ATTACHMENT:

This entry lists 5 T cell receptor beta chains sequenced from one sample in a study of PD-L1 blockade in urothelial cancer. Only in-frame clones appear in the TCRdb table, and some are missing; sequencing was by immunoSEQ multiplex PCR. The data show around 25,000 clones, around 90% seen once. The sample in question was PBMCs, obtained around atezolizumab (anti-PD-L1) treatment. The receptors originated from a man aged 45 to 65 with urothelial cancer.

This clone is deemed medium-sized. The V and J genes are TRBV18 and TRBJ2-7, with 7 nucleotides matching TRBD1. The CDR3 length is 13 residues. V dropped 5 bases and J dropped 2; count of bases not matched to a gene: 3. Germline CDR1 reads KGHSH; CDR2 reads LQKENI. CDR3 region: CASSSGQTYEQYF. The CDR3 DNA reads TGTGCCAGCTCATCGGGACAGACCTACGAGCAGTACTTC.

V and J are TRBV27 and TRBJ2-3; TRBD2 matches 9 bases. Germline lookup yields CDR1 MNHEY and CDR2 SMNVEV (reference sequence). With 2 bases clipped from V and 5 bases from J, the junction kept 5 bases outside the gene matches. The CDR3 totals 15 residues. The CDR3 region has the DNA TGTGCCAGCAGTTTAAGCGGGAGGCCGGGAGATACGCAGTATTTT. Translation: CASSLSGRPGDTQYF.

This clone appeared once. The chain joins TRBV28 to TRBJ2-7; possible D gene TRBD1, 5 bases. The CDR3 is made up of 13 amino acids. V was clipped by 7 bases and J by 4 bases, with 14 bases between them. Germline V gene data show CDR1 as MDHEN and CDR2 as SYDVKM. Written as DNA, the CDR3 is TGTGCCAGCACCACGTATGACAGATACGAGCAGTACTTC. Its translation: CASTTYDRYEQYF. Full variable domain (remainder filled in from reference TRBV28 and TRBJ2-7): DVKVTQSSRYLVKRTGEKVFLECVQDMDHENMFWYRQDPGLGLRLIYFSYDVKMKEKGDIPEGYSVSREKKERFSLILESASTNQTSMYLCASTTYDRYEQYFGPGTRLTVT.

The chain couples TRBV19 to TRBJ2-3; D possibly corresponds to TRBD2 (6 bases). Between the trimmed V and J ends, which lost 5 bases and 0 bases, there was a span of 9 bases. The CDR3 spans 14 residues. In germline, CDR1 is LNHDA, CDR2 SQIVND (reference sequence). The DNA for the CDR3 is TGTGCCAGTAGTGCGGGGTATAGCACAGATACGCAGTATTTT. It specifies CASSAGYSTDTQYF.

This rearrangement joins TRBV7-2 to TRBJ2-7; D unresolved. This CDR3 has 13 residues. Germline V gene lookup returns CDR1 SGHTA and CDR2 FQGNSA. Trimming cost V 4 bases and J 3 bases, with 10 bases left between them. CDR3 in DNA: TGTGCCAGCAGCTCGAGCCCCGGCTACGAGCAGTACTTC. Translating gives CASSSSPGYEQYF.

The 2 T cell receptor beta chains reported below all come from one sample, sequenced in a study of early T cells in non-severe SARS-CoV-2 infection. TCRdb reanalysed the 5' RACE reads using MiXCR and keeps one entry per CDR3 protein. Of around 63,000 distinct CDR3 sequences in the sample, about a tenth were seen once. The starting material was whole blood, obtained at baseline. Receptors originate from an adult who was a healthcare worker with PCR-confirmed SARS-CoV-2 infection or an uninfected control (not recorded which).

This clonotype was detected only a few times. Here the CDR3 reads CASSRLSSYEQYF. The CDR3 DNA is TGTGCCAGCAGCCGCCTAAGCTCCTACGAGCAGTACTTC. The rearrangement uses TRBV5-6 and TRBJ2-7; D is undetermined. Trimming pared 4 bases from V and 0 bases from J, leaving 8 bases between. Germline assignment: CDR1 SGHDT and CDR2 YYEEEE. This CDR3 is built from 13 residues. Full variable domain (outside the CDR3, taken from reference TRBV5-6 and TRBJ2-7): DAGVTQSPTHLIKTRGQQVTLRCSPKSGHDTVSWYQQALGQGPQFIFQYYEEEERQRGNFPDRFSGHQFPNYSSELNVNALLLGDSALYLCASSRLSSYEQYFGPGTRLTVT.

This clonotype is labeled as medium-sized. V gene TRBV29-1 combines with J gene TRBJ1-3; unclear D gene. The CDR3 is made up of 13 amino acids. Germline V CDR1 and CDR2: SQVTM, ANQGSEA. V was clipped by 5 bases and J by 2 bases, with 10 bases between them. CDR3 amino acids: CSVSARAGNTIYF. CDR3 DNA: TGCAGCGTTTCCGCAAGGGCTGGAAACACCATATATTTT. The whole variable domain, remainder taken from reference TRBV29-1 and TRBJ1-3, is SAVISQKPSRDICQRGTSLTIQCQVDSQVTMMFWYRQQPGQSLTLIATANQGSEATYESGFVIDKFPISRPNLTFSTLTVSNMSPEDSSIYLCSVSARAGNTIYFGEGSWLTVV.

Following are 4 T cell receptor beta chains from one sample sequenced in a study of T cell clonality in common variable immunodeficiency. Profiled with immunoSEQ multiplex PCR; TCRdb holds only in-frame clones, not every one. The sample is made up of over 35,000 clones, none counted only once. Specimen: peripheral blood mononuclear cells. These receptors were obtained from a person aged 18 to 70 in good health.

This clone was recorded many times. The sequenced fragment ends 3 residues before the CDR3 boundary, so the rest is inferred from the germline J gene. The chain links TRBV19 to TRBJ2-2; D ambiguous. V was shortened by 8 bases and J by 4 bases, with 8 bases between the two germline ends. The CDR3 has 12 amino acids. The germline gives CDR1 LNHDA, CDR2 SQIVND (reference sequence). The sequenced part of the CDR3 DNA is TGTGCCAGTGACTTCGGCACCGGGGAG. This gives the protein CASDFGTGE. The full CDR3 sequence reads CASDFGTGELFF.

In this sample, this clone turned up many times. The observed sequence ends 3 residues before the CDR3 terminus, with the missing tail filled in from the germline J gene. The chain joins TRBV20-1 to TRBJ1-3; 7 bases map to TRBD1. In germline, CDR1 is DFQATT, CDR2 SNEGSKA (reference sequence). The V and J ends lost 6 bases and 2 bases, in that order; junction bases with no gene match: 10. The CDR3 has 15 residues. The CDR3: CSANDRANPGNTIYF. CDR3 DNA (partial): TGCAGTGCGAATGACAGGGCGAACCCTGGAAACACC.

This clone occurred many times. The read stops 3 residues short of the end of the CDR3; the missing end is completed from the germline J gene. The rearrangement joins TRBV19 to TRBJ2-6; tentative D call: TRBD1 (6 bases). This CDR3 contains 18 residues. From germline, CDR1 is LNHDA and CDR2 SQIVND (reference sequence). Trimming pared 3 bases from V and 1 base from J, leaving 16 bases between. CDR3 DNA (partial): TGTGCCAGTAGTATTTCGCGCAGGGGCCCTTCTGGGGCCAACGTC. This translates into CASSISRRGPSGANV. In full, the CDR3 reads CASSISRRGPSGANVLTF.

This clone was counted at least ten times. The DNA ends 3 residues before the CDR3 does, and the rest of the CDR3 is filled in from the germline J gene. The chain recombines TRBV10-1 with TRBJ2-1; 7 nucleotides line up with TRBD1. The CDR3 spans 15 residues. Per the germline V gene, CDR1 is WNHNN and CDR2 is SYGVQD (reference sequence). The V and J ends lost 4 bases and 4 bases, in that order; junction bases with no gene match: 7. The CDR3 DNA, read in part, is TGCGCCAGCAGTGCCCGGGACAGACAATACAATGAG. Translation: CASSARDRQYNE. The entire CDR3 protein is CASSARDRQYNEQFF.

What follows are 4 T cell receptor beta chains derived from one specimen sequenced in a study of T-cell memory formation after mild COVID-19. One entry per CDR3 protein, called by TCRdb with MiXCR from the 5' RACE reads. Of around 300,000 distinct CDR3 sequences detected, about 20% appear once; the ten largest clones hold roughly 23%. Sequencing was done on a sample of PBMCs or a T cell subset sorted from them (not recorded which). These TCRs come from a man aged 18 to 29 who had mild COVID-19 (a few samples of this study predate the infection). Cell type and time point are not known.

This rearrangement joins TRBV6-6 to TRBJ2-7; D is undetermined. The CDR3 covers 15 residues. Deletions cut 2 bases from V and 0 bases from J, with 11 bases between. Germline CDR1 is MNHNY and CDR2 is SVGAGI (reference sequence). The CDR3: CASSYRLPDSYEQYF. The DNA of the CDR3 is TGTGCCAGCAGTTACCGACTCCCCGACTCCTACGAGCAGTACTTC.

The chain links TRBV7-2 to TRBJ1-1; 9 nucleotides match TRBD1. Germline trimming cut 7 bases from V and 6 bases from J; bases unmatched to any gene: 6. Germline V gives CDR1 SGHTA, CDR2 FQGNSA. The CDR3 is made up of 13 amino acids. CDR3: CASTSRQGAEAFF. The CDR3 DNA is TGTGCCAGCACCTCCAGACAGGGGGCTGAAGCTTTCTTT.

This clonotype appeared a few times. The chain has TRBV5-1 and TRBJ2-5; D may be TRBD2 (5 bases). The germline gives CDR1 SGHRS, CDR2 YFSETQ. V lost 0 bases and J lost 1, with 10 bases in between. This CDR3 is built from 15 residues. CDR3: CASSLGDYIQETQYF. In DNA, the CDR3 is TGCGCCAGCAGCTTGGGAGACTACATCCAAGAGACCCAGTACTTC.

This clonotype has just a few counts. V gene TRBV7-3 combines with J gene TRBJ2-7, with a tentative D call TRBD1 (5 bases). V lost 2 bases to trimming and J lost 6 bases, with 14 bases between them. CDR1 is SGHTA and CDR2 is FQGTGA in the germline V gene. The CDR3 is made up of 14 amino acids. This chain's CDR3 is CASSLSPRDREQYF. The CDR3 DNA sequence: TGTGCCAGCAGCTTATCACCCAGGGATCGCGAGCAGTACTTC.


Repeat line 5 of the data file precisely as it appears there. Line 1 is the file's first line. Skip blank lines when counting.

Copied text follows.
The chain couples TRBV19 to TRBJ2-3; D possibly corresponds to TRBD2 (6 bases). Between the trimmed V and J ends, which lost 5 bases and 0 bases, there was a span of 9 bases. The CDR3 spans 14 residues. In germline, CDR1 is LNHDA, CDR2 SQIVND (reference sequence). The DNA for the CDR3 is TGTGCCAGTAGTGCGGGGTATAGCACAGATACGCAGTATTTT. It specifies CASSAGYSTDTQYF.